A dramatic 16-story building designed by SOM has continued construction on the corner of Fifth Avenue and 14th Street in Manhattan. The structure will eventually open at the University Center for The New School, and with its Muntz metal (a type of brass made of copper and zinc) and glass facade now in place, most of the activity is happening behind closed doors. Or in this case, on the roof only viewable from neighboring buildings. In late July, crews installed a thin emerald necklace where the building sets back including what appears to be a variety of sedum plants commonly found on green roofs. The building is expected to be complete this fall. In the meantime, read about SOM’s unique approach to expressing circulation on the facade in an AN In Detail report.
GlassBuild is the largest trade show for the glass industry in the United States, showcasing the latest in glass products, cutting-edge technology, and educational workshops. On September 11 in Atlanta, The Architect’s Newspaper is teaming up with Glass Magazine to create an intensive one day workshop designed specifically for architects. Featuring Neil Denari as a keynote speaker, The Architect’s Forum will include case studies and technical workshops on both high performance and decorative glass. Presentations on materials and guided show tours compliment an in-depth look at the new glass facade of Herzog & de Meuron’s Miami Art Museum followed by a presentation on advances in structural glass. Learn more and register today here.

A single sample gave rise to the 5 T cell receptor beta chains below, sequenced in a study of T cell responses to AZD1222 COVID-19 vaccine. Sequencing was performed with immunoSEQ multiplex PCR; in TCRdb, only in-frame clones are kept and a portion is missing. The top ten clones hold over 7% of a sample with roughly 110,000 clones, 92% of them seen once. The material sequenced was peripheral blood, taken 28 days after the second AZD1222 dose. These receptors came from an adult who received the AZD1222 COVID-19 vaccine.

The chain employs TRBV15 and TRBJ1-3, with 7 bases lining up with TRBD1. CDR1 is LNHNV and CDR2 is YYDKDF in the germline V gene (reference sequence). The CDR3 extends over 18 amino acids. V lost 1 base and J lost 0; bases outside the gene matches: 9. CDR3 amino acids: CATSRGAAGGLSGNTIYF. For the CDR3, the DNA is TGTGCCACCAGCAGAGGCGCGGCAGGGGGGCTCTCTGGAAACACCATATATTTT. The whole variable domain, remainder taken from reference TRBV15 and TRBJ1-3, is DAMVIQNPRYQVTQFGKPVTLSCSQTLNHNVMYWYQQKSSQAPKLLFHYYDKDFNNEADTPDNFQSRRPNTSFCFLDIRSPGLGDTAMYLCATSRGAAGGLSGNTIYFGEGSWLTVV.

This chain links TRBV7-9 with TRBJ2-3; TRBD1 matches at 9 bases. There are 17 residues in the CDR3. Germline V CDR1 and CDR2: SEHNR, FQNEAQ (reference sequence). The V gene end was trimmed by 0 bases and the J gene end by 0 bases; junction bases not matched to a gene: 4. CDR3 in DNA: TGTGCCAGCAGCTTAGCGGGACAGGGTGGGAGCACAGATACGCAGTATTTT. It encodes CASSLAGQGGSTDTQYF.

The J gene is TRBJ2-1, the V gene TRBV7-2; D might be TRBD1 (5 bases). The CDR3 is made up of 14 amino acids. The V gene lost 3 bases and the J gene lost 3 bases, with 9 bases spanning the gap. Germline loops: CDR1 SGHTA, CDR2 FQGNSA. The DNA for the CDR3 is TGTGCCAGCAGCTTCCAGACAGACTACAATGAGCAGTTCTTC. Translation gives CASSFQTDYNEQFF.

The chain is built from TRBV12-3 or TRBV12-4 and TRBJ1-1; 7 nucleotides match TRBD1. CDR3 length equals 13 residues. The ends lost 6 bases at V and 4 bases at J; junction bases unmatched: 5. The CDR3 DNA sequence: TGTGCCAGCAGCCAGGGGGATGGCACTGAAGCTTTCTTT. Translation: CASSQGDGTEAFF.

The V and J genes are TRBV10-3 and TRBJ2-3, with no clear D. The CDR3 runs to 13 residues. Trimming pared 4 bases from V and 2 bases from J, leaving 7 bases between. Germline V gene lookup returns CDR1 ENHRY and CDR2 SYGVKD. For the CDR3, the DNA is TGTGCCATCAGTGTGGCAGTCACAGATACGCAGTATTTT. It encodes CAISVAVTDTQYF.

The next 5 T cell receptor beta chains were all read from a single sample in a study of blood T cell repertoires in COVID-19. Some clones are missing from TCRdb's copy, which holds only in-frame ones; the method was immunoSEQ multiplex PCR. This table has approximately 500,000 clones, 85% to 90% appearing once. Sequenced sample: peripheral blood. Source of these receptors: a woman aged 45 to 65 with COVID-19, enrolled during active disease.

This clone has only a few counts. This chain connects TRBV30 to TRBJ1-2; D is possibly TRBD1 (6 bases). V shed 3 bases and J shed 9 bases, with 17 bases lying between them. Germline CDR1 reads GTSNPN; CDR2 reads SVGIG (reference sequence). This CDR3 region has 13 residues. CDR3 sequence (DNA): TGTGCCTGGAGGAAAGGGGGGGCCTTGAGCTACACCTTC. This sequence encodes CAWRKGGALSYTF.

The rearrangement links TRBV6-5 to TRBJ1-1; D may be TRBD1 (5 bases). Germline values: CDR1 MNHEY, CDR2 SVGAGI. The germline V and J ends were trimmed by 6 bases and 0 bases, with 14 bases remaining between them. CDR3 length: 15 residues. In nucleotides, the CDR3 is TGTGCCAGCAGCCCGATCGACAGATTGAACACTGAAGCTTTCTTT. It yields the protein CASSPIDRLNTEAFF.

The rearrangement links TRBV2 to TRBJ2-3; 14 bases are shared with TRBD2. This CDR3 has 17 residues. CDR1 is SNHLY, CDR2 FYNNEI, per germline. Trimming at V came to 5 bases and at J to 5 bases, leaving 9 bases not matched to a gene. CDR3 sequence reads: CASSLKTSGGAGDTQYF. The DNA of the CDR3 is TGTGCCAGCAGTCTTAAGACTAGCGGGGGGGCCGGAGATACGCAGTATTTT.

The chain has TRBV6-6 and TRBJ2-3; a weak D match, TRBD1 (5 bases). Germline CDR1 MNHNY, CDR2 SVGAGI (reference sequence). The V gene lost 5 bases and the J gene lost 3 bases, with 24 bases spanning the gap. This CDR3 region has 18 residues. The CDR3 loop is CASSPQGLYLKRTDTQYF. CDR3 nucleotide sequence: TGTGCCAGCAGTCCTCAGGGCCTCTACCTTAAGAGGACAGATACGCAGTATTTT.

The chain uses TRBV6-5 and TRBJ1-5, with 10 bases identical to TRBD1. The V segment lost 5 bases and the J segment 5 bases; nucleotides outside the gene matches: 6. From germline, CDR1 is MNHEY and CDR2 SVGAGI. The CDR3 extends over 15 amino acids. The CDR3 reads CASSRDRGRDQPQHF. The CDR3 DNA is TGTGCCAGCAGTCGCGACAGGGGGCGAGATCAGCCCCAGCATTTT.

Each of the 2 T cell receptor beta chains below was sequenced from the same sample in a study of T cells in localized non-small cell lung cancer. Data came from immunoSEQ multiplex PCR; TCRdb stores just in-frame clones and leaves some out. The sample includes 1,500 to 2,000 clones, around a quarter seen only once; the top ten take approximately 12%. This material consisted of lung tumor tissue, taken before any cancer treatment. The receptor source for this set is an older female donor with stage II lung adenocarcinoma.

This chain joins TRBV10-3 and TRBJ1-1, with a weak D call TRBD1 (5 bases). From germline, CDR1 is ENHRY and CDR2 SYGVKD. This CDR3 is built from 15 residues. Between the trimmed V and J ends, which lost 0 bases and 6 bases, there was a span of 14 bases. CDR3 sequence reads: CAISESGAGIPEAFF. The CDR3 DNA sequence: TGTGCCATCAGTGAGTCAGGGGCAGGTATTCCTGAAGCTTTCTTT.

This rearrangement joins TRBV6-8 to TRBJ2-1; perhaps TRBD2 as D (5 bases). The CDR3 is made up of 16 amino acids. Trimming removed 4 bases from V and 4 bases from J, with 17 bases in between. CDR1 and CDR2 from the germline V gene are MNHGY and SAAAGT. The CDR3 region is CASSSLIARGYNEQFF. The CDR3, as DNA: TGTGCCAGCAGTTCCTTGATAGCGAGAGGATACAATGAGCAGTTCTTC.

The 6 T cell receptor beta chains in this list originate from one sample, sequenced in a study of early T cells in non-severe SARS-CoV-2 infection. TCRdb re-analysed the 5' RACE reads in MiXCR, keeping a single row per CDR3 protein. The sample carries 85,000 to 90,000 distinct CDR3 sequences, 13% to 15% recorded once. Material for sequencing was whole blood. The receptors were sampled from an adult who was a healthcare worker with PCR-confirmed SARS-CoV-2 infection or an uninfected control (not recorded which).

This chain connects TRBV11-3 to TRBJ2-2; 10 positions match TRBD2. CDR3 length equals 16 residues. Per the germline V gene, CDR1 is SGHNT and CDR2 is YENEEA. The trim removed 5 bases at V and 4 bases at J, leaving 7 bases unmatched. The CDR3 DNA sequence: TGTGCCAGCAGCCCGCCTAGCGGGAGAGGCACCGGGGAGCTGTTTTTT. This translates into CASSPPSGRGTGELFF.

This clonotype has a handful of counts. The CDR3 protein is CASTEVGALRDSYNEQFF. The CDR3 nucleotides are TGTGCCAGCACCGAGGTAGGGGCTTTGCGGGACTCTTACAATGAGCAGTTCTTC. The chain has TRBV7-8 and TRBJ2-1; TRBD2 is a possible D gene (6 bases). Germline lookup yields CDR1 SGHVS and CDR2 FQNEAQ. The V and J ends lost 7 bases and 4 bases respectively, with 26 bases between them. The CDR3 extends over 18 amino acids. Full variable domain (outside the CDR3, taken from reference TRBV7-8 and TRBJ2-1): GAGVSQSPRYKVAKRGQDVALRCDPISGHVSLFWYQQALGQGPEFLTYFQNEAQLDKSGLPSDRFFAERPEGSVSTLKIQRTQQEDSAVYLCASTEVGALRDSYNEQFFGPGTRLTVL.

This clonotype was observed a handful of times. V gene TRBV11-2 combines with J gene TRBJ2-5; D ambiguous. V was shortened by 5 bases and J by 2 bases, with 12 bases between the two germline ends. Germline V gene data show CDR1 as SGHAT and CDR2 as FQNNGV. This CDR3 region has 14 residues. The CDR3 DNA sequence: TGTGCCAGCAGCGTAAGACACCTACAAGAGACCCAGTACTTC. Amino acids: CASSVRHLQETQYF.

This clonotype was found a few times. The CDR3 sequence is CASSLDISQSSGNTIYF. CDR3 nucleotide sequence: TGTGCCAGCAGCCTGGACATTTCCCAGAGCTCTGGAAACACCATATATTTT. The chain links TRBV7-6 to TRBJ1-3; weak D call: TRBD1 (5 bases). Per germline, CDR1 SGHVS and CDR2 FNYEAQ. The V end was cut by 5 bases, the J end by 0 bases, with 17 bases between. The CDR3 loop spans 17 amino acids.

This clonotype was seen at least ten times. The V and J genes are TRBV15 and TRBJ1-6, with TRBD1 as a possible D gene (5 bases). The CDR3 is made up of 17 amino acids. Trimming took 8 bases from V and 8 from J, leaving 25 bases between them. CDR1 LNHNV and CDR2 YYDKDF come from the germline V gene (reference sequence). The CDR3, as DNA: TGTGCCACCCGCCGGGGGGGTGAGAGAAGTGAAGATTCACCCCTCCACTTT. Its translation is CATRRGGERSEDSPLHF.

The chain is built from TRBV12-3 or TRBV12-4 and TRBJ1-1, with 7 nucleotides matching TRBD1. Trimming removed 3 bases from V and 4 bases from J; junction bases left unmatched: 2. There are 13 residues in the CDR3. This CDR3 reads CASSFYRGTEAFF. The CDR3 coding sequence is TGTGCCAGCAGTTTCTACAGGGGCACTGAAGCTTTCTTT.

EXPO 1: New York
22-25 Jackson Avenue
Long Island City, NY
Through September 2